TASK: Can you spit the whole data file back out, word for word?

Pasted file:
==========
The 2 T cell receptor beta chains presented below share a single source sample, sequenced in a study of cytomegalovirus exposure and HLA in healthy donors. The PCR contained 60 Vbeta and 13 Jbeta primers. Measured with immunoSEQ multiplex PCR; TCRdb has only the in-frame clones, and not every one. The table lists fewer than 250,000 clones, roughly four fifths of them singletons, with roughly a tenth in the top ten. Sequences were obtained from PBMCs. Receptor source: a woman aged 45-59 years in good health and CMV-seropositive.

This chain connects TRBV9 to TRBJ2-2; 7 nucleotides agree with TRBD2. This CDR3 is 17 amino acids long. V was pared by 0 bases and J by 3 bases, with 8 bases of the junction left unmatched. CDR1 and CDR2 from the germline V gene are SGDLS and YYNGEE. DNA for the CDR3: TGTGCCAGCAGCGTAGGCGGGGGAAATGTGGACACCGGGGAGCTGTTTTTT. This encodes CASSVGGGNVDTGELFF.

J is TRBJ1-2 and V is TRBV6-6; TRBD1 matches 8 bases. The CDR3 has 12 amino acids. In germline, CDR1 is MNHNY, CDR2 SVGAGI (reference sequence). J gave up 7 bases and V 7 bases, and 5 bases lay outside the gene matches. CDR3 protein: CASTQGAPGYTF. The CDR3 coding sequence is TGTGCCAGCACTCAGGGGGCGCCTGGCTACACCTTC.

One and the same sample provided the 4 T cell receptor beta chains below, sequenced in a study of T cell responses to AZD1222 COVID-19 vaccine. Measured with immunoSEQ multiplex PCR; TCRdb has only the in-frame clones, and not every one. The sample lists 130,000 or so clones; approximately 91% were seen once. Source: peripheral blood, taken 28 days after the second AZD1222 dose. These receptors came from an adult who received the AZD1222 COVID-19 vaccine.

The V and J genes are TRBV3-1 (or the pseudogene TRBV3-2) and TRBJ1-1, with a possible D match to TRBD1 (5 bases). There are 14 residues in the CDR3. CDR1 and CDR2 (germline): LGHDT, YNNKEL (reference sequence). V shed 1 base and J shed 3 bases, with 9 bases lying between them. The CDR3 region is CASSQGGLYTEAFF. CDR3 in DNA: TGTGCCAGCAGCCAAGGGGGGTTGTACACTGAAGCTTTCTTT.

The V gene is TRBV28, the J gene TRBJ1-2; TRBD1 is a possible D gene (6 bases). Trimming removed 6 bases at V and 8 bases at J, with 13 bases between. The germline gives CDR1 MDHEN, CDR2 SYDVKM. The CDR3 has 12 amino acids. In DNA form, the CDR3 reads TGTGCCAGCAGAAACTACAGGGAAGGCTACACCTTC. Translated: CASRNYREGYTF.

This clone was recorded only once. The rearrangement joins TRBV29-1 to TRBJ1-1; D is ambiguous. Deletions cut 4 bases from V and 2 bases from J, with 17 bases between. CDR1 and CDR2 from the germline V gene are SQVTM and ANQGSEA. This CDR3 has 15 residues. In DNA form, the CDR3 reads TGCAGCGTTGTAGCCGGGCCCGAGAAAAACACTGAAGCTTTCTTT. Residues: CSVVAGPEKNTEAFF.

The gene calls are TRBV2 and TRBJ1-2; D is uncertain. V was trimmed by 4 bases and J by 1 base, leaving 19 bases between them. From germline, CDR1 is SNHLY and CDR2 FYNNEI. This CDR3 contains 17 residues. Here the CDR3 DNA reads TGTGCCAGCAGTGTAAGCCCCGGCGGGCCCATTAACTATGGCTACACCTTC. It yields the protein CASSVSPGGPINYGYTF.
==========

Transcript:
The 2 T cell receptor beta chains presented below share a single source sample, sequenced in a study of cytomegalovirus exposure and HLA in healthy donors. The PCR contained 60 Vbeta and 13 Jbeta primers. Measured with immunoSEQ multiplex PCR; TCRdb has only the in-frame clones, and not every one. The table lists fewer than 250,000 clones, roughly four fifths of them singletons, with roughly a tenth in the top ten. Sequences were obtained from PBMCs. Receptor source: a woman aged 45-59 years in good health and CMV-seropositive.

This chain connects TRBV9 to TRBJ2-2; 7 nucleotides agree with TRBD2. This CDR3 is 17 amino acids long. V was pared by 0 bases and J by 3 bases, with 8 bases of the junction left unmatched. CDR1 and CDR2 from the germline V gene are SGDLS and YYNGEE. DNA for the CDR3: TGTGCCAGCAGCGTAGGCGGGGGAAATGTGGACACCGGGGAGCTGTTTTTT. This encodes CASSVGGGNVDTGELFF.

J is TRBJ1-2 and V is TRBV6-6; TRBD1 matches 8 bases. The CDR3 has 12 amino acids. In germline, CDR1 is MNHNY, CDR2 SVGAGI (reference sequence). J gave up 7 bases and V 7 bases, and 5 bases lay outside the gene matches. CDR3 protein: CASTQGAPGYTF. The CDR3 coding sequence is TGTGCCAGCACTCAGGGGGCGCCTGGCTACACCTTC.

One and the same sample provided the 4 T cell receptor beta chains below, sequenced in a study of T cell responses to AZD1222 COVID-19 vaccine. Measured with immunoSEQ multiplex PCR; TCRdb has only the in-frame clones, and not every one. The sample lists 130,000 or so clones; approximately 91% were seen once. Source: peripheral blood, taken 28 days after the second AZD1222 dose. These receptors came from an adult who received the AZD1222 COVID-19 vaccine.

The V and J genes are TRBV3-1 (or the pseudogene TRBV3-2) and TRBJ1-1, with a possible D match to TRBD1 (5 bases). There are 14 residues in the CDR3. CDR1 and CDR2 (germline): LGHDT, YNNKEL (reference sequence). V shed 1 base and J shed 3 bases, with 9 bases lying between them. The CDR3 region is CASSQGGLYTEAFF. CDR3 in DNA: TGTGCCAGCAGCCAAGGGGGGTTGTACACTGAAGCTTTCTTT.

The V gene is TRBV28, the J gene TRBJ1-2; TRBD1 is a possible D gene (6 bases). Trimming removed 6 bases at V and 8 bases at J, with 13 bases between. The germline gives CDR1 MDHEN, CDR2 SYDVKM. The CDR3 has 12 amino acids. In DNA form, the CDR3 reads TGTGCCAGCAGAAACTACAGGGAAGGCTACACCTTC. Translated: CASRNYREGYTF.

This clone was recorded only once. The rearrangement joins TRBV29-1 to TRBJ1-1; D is ambiguous. Deletions cut 4 bases from V and 2 bases from J, with 17 bases between. CDR1 and CDR2 from the germline V gene are SQVTM and ANQGSEA. This CDR3 has 15 residues. In DNA form, the CDR3 reads TGCAGCGTTGTAGCCGGGCCCGAGAAAAACACTGAAGCTTTCTTT. Residues: CSVVAGPEKNTEAFF.

The gene calls are TRBV2 and TRBJ1-2; D is uncertain. V was trimmed by 4 bases and J by 1 base, leaving 19 bases between them. From germline, CDR1 is SNHLY and CDR2 FYNNEI. This CDR3 contains 17 residues. Here the CDR3 DNA reads TGTGCCAGCAGTGTAAGCCCCGGCGGGCCCATTAACTATGGCTACACCTTC. It yields the protein CASSVSPGGPINYGYTF.